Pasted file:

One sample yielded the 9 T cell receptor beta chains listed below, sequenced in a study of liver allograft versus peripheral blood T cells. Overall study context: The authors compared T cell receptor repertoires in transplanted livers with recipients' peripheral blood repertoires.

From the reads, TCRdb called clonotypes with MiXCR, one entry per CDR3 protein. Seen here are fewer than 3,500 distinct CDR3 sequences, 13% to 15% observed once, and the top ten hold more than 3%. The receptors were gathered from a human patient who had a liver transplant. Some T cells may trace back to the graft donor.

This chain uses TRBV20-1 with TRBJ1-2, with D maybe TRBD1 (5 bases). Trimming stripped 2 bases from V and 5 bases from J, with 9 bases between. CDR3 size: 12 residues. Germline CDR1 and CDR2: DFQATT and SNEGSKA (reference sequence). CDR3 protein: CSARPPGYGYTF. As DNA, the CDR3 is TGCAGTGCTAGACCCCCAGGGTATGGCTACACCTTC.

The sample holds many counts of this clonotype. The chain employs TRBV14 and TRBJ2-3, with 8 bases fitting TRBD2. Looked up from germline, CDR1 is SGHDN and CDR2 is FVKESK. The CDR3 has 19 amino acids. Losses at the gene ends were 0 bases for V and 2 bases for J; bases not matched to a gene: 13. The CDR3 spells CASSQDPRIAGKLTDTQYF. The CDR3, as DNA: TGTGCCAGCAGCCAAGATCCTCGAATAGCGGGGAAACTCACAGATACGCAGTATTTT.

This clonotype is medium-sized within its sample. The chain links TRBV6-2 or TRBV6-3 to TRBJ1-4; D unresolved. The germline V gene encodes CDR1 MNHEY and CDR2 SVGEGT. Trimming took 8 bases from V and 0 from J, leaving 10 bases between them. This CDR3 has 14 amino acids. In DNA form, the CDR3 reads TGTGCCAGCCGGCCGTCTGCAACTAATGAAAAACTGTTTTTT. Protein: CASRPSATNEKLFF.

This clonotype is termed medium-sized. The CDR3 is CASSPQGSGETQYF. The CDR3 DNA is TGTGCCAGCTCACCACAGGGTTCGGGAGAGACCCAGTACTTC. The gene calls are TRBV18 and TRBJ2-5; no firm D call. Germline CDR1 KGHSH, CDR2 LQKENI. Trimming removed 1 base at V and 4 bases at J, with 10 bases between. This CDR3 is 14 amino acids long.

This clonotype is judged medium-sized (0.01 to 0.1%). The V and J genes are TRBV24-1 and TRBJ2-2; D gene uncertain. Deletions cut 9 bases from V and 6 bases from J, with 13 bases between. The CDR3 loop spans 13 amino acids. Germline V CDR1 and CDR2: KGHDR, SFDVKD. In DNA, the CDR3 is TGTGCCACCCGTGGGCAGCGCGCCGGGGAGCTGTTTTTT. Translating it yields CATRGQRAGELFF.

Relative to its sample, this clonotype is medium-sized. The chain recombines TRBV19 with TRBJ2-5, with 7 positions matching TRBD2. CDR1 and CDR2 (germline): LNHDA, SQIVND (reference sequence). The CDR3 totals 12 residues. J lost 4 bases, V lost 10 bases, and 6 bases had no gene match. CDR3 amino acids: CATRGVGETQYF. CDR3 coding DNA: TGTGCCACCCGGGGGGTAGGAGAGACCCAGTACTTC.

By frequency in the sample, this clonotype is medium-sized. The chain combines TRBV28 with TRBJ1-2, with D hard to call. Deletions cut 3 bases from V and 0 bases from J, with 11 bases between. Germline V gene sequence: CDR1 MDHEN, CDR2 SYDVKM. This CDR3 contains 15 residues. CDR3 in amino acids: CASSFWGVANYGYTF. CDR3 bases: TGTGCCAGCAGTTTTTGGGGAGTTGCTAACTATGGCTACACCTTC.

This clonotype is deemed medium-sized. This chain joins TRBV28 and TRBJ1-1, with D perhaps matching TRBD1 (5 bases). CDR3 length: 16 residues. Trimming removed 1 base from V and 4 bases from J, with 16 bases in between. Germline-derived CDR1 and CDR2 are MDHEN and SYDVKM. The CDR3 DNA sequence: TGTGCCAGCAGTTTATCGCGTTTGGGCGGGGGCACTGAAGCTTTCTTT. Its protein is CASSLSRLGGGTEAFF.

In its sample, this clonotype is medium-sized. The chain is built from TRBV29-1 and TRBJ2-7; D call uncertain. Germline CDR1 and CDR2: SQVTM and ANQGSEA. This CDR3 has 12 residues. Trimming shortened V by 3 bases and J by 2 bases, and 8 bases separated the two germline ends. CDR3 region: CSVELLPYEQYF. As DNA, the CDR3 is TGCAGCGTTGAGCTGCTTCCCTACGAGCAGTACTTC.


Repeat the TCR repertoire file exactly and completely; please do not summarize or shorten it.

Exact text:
One sample yielded the 9 T cell receptor beta chains listed below, sequenced in a study of liver allograft versus peripheral blood T cells. Overall study context: The authors compared T cell receptor repertoires in transplanted livers with recipients' peripheral blood repertoires.

From the reads, TCRdb called clonotypes with MiXCR, one entry per CDR3 protein. Seen here are fewer than 3,500 distinct CDR3 sequences, 13% to 15% observed once, and the top ten hold more than 3%. The receptors were gathered from a human patient who had a liver transplant. Some T cells may trace back to the graft donor.

This chain uses TRBV20-1 with TRBJ1-2, with D maybe TRBD1 (5 bases). Trimming stripped 2 bases from V and 5 bases from J, with 9 bases between. CDR3 size: 12 residues. Germline CDR1 and CDR2: DFQATT and SNEGSKA (reference sequence). CDR3 protein: CSARPPGYGYTF. As DNA, the CDR3 is TGCAGTGCTAGACCCCCAGGGTATGGCTACACCTTC.

The sample holds many counts of this clonotype. The chain employs TRBV14 and TRBJ2-3, with 8 bases fitting TRBD2. Looked up from germline, CDR1 is SGHDN and CDR2 is FVKESK. The CDR3 has 19 amino acids. Losses at the gene ends were 0 bases for V and 2 bases for J; bases not matched to a gene: 13. The CDR3 spells CASSQDPRIAGKLTDTQYF. The CDR3, as DNA: TGTGCCAGCAGCCAAGATCCTCGAATAGCGGGGAAACTCACAGATACGCAGTATTTT.

This clonotype is medium-sized within its sample. The chain links TRBV6-2 or TRBV6-3 to TRBJ1-4; D unresolved. The germline V gene encodes CDR1 MNHEY and CDR2 SVGEGT. Trimming took 8 bases from V and 0 from J, leaving 10 bases between them. This CDR3 has 14 amino acids. In DNA form, the CDR3 reads TGTGCCAGCCGGCCGTCTGCAACTAATGAAAAACTGTTTTTT. Protein: CASRPSATNEKLFF.

This clonotype is termed medium-sized. The CDR3 is CASSPQGSGETQYF. The CDR3 DNA is TGTGCCAGCTCACCACAGGGTTCGGGAGAGACCCAGTACTTC. The gene calls are TRBV18 and TRBJ2-5; no firm D call. Germline CDR1 KGHSH, CDR2 LQKENI. Trimming removed 1 base at V and 4 bases at J, with 10 bases between. This CDR3 is 14 amino acids long.

This clonotype is judged medium-sized (0.01 to 0.1%). The V and J genes are TRBV24-1 and TRBJ2-2; D gene uncertain. Deletions cut 9 bases from V and 6 bases from J, with 13 bases between. The CDR3 loop spans 13 amino acids. Germline V CDR1 and CDR2: KGHDR, SFDVKD. In DNA, the CDR3 is TGTGCCACCCGTGGGCAGCGCGCCGGGGAGCTGTTTTTT. Translating it yields CATRGQRAGELFF.

Relative to its sample, this clonotype is medium-sized. The chain recombines TRBV19 with TRBJ2-5, with 7 positions matching TRBD2. CDR1 and CDR2 (germline): LNHDA, SQIVND (reference sequence). The CDR3 totals 12 residues. J lost 4 bases, V lost 10 bases, and 6 bases had no gene match. CDR3 amino acids: CATRGVGETQYF. CDR3 coding DNA: TGTGCCACCCGGGGGGTAGGAGAGACCCAGTACTTC.

By frequency in the sample, this clonotype is medium-sized. The chain combines TRBV28 with TRBJ1-2, with D hard to call. Deletions cut 3 bases from V and 0 bases from J, with 11 bases between. Germline V gene sequence: CDR1 MDHEN, CDR2 SYDVKM. This CDR3 contains 15 residues. CDR3 in amino acids: CASSFWGVANYGYTF. CDR3 bases: TGTGCCAGCAGTTTTTGGGGAGTTGCTAACTATGGCTACACCTTC.

This clonotype is deemed medium-sized. This chain joins TRBV28 and TRBJ1-1, with D perhaps matching TRBD1 (5 bases). CDR3 length: 16 residues. Trimming removed 1 base from V and 4 bases from J, with 16 bases in between. Germline-derived CDR1 and CDR2 are MDHEN and SYDVKM. The CDR3 DNA sequence: TGTGCCAGCAGTTTATCGCGTTTGGGCGGGGGCACTGAAGCTTTCTTT. Its protein is CASSLSRLGGGTEAFF.

In its sample, this clonotype is medium-sized. The chain is built from TRBV29-1 and TRBJ2-7; D call uncertain. Germline CDR1 and CDR2: SQVTM and ANQGSEA. This CDR3 has 12 residues. Trimming shortened V by 3 bases and J by 2 bases, and 8 bases separated the two germline ends. CDR3 region: CSVELLPYEQYF. As DNA, the CDR3 is TGCAGCGTTGAGCTGCTTCCCTACGAGCAGTACTTC.